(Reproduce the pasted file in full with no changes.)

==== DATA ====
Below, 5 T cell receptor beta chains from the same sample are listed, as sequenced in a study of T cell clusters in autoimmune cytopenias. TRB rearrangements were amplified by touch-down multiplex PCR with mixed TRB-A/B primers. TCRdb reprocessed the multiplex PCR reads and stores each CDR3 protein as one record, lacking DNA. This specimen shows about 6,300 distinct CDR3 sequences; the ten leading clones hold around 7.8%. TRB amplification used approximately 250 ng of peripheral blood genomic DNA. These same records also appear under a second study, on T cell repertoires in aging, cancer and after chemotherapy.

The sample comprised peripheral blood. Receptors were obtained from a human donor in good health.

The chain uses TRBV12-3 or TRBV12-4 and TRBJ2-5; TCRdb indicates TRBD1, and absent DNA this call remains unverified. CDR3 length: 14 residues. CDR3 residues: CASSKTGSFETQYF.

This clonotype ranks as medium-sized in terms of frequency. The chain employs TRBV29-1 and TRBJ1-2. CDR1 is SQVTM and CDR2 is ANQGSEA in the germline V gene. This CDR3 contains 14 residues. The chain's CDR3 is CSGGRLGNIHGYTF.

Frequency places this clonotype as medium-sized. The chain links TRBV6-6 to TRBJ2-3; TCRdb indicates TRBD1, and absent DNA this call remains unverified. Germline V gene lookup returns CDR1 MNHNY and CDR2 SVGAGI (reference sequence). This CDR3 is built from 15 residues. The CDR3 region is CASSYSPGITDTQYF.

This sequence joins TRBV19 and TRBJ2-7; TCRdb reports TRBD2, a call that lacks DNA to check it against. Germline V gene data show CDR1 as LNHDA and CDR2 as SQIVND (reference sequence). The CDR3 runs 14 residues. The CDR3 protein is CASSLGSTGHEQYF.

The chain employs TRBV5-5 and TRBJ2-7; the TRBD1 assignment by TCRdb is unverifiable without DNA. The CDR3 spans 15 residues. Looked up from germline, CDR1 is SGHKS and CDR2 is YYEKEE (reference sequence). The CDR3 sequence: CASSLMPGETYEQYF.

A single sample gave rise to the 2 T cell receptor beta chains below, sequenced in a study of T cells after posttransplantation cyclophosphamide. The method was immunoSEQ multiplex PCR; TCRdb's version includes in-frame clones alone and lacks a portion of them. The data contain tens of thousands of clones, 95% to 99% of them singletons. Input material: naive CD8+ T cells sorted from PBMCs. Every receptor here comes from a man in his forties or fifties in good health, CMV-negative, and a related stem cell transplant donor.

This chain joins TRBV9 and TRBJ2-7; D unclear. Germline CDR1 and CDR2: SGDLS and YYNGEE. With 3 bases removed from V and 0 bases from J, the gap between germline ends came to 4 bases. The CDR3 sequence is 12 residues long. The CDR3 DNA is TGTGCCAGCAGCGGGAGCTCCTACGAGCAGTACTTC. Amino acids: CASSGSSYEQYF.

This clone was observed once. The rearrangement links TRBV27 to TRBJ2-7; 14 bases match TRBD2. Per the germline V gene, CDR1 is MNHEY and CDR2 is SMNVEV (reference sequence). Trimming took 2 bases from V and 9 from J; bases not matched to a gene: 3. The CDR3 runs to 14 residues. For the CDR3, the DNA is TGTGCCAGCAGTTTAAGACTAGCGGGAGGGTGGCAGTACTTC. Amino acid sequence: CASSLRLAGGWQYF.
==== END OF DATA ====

Below, 5 T cell receptor beta chains from the same sample are listed, as sequenced in a study of T cell clusters in autoimmune cytopenias. TRB rearrangements were amplified by touch-down multiplex PCR with mixed TRB-A/B primers. TCRdb reprocessed the multiplex PCR reads and stores each CDR3 protein as one record, lacking DNA. This specimen shows about 6,300 distinct CDR3 sequences; the ten leading clones hold around 7.8%. TRB amplification used approximately 250 ng of peripheral blood genomic DNA. These same records also appear under a second study, on T cell repertoires in aging, cancer and after chemotherapy.

The sample comprised peripheral blood. Receptors were obtained from a human donor in good health.

The chain uses TRBV12-3 or TRBV12-4 and TRBJ2-5; TCRdb indicates TRBD1, and absent DNA this call remains unverified. CDR3 length: 14 residues. CDR3 residues: CASSKTGSFETQYF.

This clonotype ranks as medium-sized in terms of frequency. The chain employs TRBV29-1 and TRBJ1-2. CDR1 is SQVTM and CDR2 is ANQGSEA in the germline V gene. This CDR3 contains 14 residues. The chain's CDR3 is CSGGRLGNIHGYTF.

Frequency places this clonotype as medium-sized. The chain links TRBV6-6 to TRBJ2-3; TCRdb indicates TRBD1, and absent DNA this call remains unverified. Germline V gene lookup returns CDR1 MNHNY and CDR2 SVGAGI (reference sequence). This CDR3 is built from 15 residues. The CDR3 region is CASSYSPGITDTQYF.

This sequence joins TRBV19 and TRBJ2-7; TCRdb reports TRBD2, a call that lacks DNA to check it against. Germline V gene data show CDR1 as LNHDA and CDR2 as SQIVND (reference sequence). The CDR3 runs 14 residues. The CDR3 protein is CASSLGSTGHEQYF.

The chain employs TRBV5-5 and TRBJ2-7; the TRBD1 assignment by TCRdb is unverifiable without DNA. The CDR3 spans 15 residues. Looked up from germline, CDR1 is SGHKS and CDR2 is YYEKEE (reference sequence). The CDR3 sequence: CASSLMPGETYEQYF.

A single sample gave rise to the 2 T cell receptor beta chains below, sequenced in a study of T cells after posttransplantation cyclophosphamide. The method was immunoSEQ multiplex PCR; TCRdb's version includes in-frame clones alone and lacks a portion of them. The data contain tens of thousands of clones, 95% to 99% of them singletons. Input material: naive CD8+ T cells sorted from PBMCs. Every receptor here comes from a man in his forties or fifties in good health, CMV-negative, and a related stem cell transplant donor.

This chain joins TRBV9 and TRBJ2-7; D unclear. Germline CDR1 and CDR2: SGDLS and YYNGEE. With 3 bases removed from V and 0 bases from J, the gap between germline ends came to 4 bases. The CDR3 sequence is 12 residues long. The CDR3 DNA is TGTGCCAGCAGCGGGAGCTCCTACGAGCAGTACTTC. Amino acids: CASSGSSYEQYF.

This clone was observed once. The rearrangement links TRBV27 to TRBJ2-7; 14 bases match TRBD2. Per the germline V gene, CDR1 is MNHEY and CDR2 is SMNVEV (reference sequence). Trimming took 2 bases from V and 9 from J; bases not matched to a gene: 3. The CDR3 runs to 14 residues. For the CDR3, the DNA is TGTGCCAGCAGTTTAAGACTAGCGGGAGGGTGGCAGTACTTC. Amino acid sequence: CASSLRLAGGWQYF.